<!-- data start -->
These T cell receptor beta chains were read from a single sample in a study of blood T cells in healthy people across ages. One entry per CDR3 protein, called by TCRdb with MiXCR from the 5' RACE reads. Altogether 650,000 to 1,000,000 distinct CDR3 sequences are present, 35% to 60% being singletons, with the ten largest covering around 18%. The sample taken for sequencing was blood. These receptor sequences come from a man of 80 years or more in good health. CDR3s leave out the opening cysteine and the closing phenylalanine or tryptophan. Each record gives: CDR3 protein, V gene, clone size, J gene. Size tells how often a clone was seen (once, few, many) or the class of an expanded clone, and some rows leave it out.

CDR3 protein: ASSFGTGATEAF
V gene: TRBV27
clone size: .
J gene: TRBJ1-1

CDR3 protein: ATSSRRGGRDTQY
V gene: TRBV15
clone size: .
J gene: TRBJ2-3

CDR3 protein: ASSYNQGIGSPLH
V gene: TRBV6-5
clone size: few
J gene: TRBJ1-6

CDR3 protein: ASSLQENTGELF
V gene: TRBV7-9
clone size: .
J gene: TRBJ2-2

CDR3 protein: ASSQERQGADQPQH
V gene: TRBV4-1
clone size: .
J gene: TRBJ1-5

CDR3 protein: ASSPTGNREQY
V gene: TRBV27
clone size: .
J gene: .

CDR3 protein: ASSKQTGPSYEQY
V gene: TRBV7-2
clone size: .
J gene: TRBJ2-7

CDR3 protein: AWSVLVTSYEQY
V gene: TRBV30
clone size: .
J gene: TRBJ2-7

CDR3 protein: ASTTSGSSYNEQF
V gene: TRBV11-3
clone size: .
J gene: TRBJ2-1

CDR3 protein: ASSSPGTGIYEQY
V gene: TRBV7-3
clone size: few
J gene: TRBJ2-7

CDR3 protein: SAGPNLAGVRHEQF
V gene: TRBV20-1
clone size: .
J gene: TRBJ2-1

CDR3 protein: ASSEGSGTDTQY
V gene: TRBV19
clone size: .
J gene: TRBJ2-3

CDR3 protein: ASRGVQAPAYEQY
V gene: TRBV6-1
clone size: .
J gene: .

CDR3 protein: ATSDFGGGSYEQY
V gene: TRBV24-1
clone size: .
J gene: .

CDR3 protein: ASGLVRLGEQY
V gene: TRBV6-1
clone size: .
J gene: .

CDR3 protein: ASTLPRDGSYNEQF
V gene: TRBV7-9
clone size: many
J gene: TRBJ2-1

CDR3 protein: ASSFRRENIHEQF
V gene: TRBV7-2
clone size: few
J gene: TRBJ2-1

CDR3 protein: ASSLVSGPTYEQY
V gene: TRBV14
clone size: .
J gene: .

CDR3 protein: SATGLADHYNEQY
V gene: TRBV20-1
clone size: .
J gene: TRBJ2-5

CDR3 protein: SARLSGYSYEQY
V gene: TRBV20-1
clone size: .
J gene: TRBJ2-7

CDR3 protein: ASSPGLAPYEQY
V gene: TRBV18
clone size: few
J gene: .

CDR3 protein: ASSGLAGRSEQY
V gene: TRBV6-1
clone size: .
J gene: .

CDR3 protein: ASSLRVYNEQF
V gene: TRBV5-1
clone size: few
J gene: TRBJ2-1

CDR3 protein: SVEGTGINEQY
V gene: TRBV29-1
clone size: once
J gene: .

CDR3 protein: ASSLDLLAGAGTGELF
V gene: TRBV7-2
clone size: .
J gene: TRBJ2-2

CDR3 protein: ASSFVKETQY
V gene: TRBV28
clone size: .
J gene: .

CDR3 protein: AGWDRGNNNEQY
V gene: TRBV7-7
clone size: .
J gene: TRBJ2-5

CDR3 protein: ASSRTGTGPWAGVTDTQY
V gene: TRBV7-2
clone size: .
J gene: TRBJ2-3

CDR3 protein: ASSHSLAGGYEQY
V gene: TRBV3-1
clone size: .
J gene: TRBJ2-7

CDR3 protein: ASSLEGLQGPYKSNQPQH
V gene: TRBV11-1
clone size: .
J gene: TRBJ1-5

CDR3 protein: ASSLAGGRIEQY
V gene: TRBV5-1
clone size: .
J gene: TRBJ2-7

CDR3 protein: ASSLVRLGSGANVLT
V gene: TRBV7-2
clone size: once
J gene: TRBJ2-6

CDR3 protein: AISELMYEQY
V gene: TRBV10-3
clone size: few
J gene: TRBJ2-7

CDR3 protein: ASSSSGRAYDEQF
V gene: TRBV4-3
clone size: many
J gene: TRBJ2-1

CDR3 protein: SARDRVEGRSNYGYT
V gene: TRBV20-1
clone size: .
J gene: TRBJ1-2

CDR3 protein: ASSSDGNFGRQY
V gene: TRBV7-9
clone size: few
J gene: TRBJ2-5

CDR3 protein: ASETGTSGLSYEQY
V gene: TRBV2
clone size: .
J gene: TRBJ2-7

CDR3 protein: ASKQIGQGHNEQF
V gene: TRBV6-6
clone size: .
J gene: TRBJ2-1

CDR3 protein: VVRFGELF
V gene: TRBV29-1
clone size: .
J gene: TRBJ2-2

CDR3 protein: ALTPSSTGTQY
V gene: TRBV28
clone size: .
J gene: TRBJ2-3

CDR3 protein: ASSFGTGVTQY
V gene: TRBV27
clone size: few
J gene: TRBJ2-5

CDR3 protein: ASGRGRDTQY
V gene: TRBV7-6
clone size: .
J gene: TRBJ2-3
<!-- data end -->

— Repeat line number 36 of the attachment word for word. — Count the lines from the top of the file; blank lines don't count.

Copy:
clone size: .